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AMERICAN MOSAIC - New York Celebrates the Arts of Cambodia

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Dance is the most popular Cambodian art form. (photo: John Shapiro)
Dance is the most popular Cambodian art form. (photo: John Shapiro)

Welcome to American Mosaic from VOA Learning English.

I'm June Simms.

Today, we play hit songs from the songwriting team of Jerry Leiber and Mike Stoller.

We also talk about "The Great Gatsby," the movie that opened the Cannes International Film Festival this week.

But first we explore the culture of Cambodia on display this spring in New York City.

Season of Cambodia

Most of Cambodia's artists -- an estimated 80 percent -- were killed when the Khmer Rouge ruled the country in the 1970s. The artists were among about two million victims of Khmer Rouge rule. Their skills and knowledge were lost because Cambodian culture is largely oral, passing from person to person through word of mouth.

In the past 20 years, a new generation of Cambodians has sought to reclaim those traditions and invent new forms of art. Steve Ember tells about a cultural program designed to help support that effort.

The program, called "Season of Cambodia," is taking place all around New York City. It began with a gathering of Buddhist religious workers. There have been musical performances, films, art shows and dance by more than 120 visiting Cambodian artists.

Phlouen Prim leads Cambodian Living Arts, the group that organized the festival.

"It's one step further to fulfill the organization's vision, which is having that, you know, kind of dream of re-imagining Cambodia being seen in the world for its arts and culture, and not just for the killing field."

Dance is the most-popular Cambodian art form. At the Guggenheim Museum, seven male dancers performed a new dance called "Khmeropédies III." The dancers were trained at an early age to perform the part of the monkey. The animal often represents something important in traditional Cambodian stories.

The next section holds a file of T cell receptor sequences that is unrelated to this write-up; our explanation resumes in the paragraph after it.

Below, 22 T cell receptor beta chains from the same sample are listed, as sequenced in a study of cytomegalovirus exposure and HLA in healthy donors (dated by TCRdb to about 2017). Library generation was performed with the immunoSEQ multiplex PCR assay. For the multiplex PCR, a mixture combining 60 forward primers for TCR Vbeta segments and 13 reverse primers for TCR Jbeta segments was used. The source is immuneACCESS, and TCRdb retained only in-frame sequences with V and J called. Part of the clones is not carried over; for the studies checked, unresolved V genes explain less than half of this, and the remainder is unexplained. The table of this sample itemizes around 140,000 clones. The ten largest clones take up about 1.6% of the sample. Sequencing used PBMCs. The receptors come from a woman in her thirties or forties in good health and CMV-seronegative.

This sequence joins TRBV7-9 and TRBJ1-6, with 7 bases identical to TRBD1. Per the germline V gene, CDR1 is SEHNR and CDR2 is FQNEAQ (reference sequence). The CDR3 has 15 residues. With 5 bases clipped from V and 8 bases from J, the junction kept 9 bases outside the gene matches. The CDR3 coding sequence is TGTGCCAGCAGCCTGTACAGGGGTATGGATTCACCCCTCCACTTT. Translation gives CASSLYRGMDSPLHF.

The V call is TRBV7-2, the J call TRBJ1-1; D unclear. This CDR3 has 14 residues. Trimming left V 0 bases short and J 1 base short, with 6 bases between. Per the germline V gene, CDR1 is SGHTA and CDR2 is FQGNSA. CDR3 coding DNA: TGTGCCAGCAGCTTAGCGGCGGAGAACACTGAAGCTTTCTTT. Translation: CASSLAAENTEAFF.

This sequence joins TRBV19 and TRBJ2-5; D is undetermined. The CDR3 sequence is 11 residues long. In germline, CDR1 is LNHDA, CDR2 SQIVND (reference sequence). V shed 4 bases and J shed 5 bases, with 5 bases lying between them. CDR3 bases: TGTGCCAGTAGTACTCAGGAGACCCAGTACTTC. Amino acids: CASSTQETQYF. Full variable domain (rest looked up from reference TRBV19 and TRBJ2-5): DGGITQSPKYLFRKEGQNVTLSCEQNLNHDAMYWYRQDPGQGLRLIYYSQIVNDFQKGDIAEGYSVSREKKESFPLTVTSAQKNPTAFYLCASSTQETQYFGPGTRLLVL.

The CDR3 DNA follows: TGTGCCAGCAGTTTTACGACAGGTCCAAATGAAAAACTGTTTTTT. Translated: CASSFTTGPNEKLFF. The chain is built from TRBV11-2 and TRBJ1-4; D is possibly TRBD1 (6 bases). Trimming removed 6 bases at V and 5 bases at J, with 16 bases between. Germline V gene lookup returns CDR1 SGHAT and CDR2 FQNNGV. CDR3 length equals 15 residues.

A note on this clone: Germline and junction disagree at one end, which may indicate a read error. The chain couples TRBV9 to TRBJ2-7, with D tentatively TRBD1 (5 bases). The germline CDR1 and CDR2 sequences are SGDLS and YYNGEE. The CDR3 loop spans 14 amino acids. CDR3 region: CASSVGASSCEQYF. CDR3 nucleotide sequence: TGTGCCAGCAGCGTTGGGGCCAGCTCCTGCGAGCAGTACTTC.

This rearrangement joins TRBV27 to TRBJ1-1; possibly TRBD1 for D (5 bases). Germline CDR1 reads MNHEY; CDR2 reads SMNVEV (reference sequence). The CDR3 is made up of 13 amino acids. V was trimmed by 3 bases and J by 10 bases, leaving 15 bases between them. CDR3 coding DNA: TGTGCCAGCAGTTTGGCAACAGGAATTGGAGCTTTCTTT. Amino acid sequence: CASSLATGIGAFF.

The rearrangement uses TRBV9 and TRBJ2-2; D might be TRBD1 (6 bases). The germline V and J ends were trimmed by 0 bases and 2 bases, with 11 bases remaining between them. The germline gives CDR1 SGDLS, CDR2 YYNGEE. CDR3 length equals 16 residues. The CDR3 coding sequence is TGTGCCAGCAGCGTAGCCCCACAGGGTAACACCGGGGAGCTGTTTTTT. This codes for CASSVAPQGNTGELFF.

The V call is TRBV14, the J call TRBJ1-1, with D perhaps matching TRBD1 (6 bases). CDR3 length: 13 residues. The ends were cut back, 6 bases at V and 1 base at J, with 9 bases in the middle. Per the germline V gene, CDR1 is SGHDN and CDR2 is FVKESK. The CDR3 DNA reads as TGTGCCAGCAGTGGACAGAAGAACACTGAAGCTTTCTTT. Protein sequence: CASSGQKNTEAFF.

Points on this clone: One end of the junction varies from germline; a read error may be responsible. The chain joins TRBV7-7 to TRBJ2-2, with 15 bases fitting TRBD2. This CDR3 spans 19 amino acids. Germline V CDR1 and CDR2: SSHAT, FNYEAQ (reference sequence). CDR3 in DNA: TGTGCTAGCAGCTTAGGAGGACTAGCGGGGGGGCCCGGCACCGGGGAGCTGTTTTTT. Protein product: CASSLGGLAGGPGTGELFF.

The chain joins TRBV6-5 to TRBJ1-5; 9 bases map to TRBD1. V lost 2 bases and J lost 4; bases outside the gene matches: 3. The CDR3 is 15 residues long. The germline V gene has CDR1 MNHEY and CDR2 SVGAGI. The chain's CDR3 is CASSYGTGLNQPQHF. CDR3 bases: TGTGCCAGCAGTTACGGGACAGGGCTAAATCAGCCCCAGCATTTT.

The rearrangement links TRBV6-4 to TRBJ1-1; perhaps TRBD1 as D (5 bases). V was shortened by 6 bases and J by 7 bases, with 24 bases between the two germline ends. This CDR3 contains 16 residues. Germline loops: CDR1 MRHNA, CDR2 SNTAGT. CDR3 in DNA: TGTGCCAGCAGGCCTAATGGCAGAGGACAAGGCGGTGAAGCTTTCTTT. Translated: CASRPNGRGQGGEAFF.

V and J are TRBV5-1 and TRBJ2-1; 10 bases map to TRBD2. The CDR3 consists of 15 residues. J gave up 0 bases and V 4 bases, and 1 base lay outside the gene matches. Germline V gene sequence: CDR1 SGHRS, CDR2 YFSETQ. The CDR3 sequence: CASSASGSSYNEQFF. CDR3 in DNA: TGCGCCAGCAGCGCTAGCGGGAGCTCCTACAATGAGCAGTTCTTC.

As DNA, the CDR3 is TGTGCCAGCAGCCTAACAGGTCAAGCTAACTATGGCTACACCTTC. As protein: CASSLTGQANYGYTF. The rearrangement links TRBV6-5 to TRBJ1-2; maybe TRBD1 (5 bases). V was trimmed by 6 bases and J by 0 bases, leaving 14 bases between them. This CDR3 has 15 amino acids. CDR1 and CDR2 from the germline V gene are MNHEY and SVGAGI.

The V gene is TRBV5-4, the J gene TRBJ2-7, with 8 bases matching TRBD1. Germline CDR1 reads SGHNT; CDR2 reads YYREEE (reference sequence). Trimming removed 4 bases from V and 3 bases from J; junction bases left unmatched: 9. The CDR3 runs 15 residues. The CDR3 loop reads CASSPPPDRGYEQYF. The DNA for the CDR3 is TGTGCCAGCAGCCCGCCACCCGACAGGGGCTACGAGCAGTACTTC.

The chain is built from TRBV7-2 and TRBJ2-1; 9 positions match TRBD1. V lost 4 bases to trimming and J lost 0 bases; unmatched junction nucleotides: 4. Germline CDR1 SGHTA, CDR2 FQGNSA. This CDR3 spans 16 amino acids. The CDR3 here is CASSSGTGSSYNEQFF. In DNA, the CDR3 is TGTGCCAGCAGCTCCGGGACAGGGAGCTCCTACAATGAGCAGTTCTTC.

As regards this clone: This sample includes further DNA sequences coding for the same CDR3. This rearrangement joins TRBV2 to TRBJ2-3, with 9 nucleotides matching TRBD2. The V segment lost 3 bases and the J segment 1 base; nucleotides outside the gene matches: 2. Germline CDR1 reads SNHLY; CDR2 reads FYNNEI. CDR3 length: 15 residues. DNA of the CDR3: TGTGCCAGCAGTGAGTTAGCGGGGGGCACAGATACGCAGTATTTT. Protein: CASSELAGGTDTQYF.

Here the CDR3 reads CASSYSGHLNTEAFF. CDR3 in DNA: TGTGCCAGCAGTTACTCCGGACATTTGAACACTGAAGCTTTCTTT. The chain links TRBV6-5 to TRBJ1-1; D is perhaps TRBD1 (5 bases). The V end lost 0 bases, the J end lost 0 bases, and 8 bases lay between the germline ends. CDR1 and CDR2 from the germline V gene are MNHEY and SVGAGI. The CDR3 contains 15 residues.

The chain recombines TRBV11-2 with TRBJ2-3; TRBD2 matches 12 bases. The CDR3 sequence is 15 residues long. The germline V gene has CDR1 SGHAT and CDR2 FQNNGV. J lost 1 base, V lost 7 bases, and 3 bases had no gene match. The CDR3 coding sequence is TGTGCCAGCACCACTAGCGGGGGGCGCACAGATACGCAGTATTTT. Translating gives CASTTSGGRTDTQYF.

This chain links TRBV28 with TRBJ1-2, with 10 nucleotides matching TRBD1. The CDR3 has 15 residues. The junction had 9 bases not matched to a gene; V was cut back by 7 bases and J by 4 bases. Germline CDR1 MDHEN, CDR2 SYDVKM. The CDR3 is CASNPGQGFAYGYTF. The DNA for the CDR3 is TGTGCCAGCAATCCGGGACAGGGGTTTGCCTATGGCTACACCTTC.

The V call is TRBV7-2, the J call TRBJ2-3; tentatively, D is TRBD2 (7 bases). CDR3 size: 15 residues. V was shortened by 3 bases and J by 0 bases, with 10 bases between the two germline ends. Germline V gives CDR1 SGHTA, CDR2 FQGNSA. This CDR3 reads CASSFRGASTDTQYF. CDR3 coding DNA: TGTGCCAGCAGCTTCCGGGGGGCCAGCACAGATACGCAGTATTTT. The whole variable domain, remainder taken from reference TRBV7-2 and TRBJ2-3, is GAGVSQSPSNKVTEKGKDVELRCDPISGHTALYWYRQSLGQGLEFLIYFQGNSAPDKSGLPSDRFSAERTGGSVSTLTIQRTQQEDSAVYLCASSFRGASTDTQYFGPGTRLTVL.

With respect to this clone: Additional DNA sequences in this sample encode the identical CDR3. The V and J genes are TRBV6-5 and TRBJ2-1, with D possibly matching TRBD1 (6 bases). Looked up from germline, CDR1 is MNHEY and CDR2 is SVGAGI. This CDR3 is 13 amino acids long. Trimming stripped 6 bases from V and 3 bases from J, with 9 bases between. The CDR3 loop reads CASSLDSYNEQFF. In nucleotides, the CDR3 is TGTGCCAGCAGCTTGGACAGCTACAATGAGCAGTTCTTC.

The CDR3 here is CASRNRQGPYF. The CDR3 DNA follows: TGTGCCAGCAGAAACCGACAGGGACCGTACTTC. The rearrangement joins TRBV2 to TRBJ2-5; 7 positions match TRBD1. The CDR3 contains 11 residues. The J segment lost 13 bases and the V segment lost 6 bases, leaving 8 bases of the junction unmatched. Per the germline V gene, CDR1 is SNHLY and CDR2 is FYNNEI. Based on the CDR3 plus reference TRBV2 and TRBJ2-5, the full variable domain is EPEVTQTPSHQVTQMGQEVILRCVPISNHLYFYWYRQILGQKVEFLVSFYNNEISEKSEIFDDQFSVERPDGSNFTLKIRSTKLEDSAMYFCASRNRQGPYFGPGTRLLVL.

Choreographer Emmanuèle Phuon worked with Eric Sargis, a specialist on primates, to study monkeys and apes.

"Such as in Africa chimpanzees, bonobos, gorillas, and Eric explained how these particular animals move or how they behave, and we observed that and we made a dance out of that."

Khema Wright was a child when her family fled Cambodia.

"So to see my culture actually here in the United States, in New York, it's amazing."

Her friend Chhaya Chhoum directs a community group for Southeast Asian immigrants.

"You know, a lot of our community members talk about how, you know, they just want to live to die, because they've suffered so much. And I think the art really rejuvenates and awaken peoples' sense of community, trust and love for one another again."

Members of Chhaya Chhoum's group helped to connect flowers to a work by Cambodian artist Leang Seckon. The image of a soldier was made with a parachute that fell to earth in the American bombing of Cambodia during the Vietnam War. The work was used in a "ceremony of reconciliation," that included Cambodians and former American soldiers.

Arn Chorn-Pond helped to launch Cambodian Living Arts. He told the group how playing his musical instrument, a flute, saved his life -- first by protecting him from the guards at the work camp where he was sent, and then from his desire to punish his captors. Now, he says, he is using his art to help Cambodians heal.

"I never thought that the flute and speaking is power. I thought that only the burial of guns that's power. But I was wrong."

"The Great Gatsby"

Director Baz Luhrmann's "The Great Gatsby" opened the famed international film festival in Cannes, France, this week. This was an unusual choice for the festival, which usually opens with a new movie. But "The Great Gatsby" has been showing in theaters around the United States for more than a week. It has also played in Canada and a few other countries.